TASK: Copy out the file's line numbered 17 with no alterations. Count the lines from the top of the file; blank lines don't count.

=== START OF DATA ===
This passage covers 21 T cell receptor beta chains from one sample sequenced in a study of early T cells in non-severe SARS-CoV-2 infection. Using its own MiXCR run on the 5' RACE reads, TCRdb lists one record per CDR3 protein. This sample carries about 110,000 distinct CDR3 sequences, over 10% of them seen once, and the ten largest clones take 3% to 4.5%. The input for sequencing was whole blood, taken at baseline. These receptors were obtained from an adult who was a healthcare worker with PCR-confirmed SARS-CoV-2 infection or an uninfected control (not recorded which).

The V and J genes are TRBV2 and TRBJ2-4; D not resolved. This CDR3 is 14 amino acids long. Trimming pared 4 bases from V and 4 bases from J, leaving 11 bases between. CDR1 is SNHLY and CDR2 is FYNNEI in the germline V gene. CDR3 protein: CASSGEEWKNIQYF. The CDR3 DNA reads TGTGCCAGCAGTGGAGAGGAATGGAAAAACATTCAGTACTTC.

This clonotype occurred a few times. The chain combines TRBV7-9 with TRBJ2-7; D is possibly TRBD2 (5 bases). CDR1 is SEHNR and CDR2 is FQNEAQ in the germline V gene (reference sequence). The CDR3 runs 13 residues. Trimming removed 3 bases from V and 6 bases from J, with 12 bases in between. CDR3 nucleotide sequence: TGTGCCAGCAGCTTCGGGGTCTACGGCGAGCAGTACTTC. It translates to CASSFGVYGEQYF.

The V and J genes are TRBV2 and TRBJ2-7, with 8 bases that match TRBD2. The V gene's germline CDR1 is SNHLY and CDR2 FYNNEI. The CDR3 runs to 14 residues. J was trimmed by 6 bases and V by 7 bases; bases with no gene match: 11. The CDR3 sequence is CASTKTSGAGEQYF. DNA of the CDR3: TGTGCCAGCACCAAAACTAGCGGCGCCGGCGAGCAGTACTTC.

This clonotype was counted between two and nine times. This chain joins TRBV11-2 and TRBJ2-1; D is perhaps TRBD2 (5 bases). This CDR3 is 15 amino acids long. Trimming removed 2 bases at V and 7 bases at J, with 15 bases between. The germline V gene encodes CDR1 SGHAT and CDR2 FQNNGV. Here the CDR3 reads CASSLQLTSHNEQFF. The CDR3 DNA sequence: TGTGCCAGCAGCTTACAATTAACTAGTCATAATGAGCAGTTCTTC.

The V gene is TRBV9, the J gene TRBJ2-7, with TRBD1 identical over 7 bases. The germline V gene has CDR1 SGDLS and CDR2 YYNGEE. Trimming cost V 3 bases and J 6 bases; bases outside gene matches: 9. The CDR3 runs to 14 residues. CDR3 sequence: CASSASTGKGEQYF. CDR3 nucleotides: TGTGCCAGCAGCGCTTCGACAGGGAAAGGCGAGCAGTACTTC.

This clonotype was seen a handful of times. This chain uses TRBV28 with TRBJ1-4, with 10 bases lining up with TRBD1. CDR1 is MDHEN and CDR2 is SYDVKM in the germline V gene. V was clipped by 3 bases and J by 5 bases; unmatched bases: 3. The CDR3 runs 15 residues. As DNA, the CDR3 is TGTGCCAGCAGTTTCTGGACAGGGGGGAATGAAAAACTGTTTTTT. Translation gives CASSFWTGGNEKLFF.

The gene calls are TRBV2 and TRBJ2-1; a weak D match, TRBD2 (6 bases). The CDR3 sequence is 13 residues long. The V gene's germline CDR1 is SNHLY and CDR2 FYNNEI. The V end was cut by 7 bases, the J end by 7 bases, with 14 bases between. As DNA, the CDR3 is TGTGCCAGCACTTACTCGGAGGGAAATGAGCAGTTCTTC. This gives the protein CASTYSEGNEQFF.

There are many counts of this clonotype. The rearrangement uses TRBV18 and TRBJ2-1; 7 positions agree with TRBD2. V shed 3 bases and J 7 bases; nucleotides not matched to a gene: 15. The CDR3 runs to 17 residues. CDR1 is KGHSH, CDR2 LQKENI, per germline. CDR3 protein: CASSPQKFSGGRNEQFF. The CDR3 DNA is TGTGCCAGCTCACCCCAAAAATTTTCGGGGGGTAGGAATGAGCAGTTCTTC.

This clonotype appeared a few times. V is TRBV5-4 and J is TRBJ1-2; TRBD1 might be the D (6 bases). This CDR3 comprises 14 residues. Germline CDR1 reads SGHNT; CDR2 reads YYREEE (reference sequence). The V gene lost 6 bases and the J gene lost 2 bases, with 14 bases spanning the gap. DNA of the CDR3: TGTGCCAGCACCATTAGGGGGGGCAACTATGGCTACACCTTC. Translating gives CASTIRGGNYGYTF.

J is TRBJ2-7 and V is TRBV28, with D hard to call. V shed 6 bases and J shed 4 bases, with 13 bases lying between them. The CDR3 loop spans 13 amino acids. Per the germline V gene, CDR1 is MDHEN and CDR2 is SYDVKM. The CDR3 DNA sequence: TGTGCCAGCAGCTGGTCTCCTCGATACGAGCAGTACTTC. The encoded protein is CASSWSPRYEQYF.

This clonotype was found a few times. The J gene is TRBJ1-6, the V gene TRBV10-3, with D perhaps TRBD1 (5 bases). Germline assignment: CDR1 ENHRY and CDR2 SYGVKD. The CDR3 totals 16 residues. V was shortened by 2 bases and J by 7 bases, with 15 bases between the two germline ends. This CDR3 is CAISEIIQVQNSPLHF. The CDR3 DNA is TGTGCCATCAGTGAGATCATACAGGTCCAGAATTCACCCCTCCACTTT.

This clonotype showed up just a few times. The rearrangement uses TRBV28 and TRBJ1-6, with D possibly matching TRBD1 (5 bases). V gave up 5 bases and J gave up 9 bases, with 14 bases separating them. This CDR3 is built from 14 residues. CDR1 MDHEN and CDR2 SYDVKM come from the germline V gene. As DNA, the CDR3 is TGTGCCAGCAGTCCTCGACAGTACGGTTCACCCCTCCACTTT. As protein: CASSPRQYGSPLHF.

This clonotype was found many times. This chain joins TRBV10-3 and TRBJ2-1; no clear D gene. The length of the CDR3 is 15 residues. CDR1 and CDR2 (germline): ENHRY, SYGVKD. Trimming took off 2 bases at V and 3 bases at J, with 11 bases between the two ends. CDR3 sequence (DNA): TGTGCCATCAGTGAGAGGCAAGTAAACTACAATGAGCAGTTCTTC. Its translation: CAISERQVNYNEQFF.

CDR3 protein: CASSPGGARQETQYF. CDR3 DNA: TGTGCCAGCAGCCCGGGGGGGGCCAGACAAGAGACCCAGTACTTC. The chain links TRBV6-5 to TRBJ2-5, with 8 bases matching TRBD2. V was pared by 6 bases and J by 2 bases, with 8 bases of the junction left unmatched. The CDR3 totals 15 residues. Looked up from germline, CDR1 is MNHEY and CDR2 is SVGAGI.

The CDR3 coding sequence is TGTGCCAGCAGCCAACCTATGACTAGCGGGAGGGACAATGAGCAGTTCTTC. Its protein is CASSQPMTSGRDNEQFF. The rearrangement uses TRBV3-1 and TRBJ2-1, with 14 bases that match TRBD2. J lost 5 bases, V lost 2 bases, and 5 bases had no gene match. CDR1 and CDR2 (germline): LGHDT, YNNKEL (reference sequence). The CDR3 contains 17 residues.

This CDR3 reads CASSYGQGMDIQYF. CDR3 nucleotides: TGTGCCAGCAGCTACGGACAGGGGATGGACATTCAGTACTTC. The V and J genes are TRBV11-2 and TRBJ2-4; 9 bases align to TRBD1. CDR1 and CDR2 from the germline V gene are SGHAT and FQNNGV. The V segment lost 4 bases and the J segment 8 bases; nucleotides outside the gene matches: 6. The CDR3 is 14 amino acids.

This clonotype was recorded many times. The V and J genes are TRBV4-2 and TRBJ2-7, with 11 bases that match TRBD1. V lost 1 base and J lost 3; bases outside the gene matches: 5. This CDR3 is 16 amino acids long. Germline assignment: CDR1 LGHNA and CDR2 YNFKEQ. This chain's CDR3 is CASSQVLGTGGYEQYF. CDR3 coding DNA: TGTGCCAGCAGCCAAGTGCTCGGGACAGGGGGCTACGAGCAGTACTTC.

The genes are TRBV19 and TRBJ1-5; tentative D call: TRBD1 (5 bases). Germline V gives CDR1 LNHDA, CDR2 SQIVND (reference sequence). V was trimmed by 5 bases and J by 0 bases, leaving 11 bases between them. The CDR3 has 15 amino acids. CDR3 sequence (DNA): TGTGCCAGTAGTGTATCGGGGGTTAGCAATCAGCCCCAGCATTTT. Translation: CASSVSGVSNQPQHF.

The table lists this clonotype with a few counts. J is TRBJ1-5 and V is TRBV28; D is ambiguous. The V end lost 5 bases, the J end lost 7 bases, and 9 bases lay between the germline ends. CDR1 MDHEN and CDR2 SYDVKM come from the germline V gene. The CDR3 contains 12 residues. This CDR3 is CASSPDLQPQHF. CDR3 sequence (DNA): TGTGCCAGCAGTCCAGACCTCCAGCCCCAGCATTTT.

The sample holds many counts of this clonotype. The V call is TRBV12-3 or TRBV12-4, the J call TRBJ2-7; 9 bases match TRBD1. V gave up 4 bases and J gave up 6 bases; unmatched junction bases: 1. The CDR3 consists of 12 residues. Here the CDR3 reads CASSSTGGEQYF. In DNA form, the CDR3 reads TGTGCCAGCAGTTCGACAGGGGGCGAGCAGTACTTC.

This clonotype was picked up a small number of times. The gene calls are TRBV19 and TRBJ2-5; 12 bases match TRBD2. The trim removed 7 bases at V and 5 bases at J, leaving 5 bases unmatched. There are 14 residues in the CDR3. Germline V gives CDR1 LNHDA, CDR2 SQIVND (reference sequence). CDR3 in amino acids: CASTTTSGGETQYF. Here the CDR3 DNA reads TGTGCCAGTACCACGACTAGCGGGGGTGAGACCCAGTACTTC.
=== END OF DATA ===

This CDR3 reads CASSYGQGMDIQYF. CDR3 nucleotides: TGTGCCAGCAGCTACGGACAGGGGATGGACATTCAGTACTTC. The V and J genes are TRBV11-2 and TRBJ2-4; 9 bases align to TRBD1. CDR1 and CDR2 from the germline V gene are SGHAT and FQNNGV. The V segment lost 4 bases and the J segment 8 bases; nucleotides outside the gene matches: 6. The CDR3 is 14 amino acids.